Anthony Pinn was the first African-American to hold an endowed chair at Rice University after earning degrees from Harvard and Columbia. He’s professor of humanities and religious studies and research director at the Institute for Humanist Studies. His books include Why, Lord? Suffering and Evil in Black Theology (1995), The End of God-Talk: An African American Humanist Theology and Writing God's Obituary: How a Good Methodist Became a Better Atheist.

New York-based photographer Christopher Johnson will give a photo presentation, “A Better Life: Atheists Speak Out on Joy and Meaning.” Johnson traveled the world photographing atheists for a fascinating 254-page book, A Better Life: 100 Atheists Speak Out on Joy & Meaning in a World Without God (2014).

Linda Stephens is from Greece, N.Y., a suburb of Rochester. Stephens has a B.A. in English (Western Michigan University), M.A. in English (SUNY-Brockport), master of library science (SUNY-Geneseo), Ed.D. (Syracuse University) and is now a retired librarian. Stephens was the atheist plaintiff in the Town of Greece v. Galloway Supreme Court decision. She is an event organizer for the Atheist Community of Rochester (ACoR) and the vice president and web administrator for the Rochester chapter of Americans United for Separation of Church and State. Stephens was vice chair of Monroe Citizens for Public Education and Religious Liberty before it disbanded and also the past president of the Greater Rochester chapter of the National Organization for Women. Stephens is a long-time FFRF Member and new Lifetime Member will receive the Freethinker of the Year Award.

Susan Galloway is a graduate from the University of Illinois at Urbana-Champaign and has worked most of her career in long-term care, specifically with people with Alzheimer's and other forms of dementia. She is a long-time social justice activist. She is founding collective member of the Flying Squirrel Community Space in Rochester, New York, Susan is also is a member of the editorial board of Rochester Indymedia. She has been an advocate for the separation of church and state since elementary school when in 5th grade she refused to sing in her school's Christmas concert. Susan gained national attention in 2013 when the lawsuit, Town of Greece v. Galloway, in which she was a litigant advanced to the United States Supreme Court. Unfortunately, the Court ruled in favor of the town of Greece allowing the continuance of sectarian prayer at town board meetings. Galloway will receive the Freethinker of the Year Award.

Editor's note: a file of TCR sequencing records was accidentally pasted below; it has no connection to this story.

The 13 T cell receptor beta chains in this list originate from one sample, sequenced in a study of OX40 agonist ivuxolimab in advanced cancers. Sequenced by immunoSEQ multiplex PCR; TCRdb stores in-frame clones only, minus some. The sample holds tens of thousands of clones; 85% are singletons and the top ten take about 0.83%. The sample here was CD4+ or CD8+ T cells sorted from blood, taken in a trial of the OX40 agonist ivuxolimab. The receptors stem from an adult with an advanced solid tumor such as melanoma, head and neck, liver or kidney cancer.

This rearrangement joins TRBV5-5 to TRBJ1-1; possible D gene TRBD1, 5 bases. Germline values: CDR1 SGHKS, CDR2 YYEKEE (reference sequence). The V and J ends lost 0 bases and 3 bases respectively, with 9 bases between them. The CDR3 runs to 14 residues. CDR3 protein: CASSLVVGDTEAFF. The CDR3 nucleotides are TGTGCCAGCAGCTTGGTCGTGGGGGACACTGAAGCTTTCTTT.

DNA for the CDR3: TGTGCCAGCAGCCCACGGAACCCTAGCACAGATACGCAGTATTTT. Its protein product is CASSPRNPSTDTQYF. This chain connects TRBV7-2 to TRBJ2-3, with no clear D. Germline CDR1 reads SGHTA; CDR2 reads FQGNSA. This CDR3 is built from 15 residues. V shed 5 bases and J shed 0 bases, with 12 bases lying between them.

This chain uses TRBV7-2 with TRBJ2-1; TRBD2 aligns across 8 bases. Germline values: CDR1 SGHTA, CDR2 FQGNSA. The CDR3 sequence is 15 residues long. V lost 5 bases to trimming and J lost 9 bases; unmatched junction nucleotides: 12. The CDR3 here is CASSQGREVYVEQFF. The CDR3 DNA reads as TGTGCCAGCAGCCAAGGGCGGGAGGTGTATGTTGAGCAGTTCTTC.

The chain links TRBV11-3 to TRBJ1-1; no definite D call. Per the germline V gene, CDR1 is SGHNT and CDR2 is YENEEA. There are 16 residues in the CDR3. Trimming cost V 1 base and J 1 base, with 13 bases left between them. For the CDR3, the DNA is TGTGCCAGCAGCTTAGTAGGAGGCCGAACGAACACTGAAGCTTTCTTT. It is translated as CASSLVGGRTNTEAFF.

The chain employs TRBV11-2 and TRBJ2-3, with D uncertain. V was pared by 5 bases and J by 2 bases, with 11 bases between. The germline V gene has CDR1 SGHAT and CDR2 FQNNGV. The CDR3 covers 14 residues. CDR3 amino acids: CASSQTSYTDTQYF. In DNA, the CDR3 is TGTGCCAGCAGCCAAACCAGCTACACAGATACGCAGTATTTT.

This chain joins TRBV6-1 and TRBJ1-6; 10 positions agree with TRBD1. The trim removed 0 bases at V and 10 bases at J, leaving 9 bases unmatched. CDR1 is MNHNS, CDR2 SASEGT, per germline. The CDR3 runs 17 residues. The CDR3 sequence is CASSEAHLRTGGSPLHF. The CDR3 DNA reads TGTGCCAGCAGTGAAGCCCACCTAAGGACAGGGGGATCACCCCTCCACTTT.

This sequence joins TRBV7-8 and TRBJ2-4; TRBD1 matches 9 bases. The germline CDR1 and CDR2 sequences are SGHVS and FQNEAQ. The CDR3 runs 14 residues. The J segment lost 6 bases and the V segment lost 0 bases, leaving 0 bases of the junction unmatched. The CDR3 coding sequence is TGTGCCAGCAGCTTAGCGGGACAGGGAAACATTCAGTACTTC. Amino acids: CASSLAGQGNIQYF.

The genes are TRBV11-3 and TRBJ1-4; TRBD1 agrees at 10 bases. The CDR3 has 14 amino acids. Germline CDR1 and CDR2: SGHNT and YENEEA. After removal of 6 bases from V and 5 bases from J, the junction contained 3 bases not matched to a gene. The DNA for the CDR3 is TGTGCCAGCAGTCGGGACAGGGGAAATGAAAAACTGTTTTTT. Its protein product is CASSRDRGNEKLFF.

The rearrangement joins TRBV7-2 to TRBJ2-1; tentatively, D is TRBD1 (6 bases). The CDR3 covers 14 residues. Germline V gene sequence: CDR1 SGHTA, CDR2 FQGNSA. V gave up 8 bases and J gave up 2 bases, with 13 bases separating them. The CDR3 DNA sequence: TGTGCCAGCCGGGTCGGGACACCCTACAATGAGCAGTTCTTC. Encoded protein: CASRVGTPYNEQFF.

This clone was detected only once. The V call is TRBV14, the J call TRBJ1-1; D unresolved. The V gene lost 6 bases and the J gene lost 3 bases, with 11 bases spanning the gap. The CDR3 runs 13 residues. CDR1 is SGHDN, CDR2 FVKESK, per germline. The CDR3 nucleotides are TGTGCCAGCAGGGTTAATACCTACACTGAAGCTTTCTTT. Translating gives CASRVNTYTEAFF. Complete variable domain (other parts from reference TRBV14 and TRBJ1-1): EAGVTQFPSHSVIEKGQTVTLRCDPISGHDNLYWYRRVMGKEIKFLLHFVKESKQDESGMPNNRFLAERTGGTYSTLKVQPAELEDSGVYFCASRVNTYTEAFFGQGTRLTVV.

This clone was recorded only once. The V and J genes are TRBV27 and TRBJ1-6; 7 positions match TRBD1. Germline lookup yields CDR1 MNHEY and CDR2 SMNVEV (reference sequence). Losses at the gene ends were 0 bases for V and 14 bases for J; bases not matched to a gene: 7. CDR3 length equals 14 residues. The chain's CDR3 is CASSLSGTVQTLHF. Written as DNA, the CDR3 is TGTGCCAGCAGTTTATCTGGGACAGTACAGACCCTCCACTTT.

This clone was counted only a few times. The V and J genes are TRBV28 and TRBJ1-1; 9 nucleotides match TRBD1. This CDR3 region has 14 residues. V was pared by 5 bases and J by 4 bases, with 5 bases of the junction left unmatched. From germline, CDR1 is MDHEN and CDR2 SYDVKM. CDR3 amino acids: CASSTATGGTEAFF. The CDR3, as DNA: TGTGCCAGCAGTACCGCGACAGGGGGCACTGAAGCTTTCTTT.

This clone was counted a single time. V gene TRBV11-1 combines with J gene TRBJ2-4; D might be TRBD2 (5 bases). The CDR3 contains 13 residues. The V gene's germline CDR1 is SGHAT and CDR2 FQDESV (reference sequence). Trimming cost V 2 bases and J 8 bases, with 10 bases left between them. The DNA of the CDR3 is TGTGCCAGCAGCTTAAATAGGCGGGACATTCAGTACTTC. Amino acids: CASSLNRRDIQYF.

Scott Clifton is an Emmy-Award-winning actor who has played Dillon Quartermaine on ABC's “General Hospital” (2003–2007), Schuyler Joplin on ABC's “One Life to Live” (2009–2010), and Liam Cooper on CBS' “The Bold and the Beautiful” (2010 - Present). He won an Emmy in 2011 and again in 2013. He is also a life-long atheist and host of the freethought Youtube blog “Theoretical B.S.”

Jessica Ahlquist became known in 2012 after a lawsuit to remove a religious prayer from her school auditorium. The suit, Ahlquist v. Cranston, was filed with the assistance of the American Civil Liberties Union, and was ultimately decided in her favor. In 2011 she received FFRF’s Thomas Jefferson Youth Student Activist Award. Ahlquist has been an invited speaker at a number of events, spanning at least five US states and international media. Her speech is called: Communicating Secular Ideas with the Religious.

Barbara Mancini was charged with aiding suicide in 2013 for handing her dying father his prescribed morphine. The prosecution nearly cost her her livelihood and put her in the spotlight of a national debate on end-of-life choice. She will discuss her prosecution, how religiosity intruded in this criminal case, and the implications for all of us who will be facing end-of-life issues one day. Barbara lives in Philadelphia, with her husband and two daughters. Her father, Joe Yourshaw, was raised Catholic and became a free-thinker as a young adult. Barbara, her husband and children have been free-thinkers for many years.